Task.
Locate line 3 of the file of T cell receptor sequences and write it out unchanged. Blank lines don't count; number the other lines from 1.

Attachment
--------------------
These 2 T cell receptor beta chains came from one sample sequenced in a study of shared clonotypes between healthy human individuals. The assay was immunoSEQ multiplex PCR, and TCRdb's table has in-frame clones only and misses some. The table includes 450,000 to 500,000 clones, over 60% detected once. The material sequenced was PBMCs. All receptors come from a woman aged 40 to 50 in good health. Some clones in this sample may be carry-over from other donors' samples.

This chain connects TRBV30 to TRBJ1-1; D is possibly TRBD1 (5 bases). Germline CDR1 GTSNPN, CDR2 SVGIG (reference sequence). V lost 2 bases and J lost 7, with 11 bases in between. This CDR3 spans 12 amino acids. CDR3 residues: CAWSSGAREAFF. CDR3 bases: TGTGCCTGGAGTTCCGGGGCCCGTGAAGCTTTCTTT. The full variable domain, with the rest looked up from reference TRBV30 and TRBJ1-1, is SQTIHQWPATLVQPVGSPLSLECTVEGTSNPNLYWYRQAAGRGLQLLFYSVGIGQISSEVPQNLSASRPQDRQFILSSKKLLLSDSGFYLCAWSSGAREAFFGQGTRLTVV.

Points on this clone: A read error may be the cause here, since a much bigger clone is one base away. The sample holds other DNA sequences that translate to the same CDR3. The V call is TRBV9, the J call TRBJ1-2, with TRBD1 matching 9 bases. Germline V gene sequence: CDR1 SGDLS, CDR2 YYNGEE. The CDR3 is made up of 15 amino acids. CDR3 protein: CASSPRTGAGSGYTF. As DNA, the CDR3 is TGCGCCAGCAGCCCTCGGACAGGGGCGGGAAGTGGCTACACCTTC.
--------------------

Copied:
Points on this clone: A read error may be the cause here, since a much bigger clone is one base away. The sample holds other DNA sequences that translate to the same CDR3. The V call is TRBV9, the J call TRBJ1-2, with TRBD1 matching 9 bases. Germline V gene sequence: CDR1 SGDLS, CDR2 YYNGEE. The CDR3 is made up of 15 amino acids. CDR3 protein: CASSPRTGAGSGYTF. As DNA, the CDR3 is TGCGCCAGCAGCCCTCGGACAGGGGCGGGAAGTGGCTACACCTTC.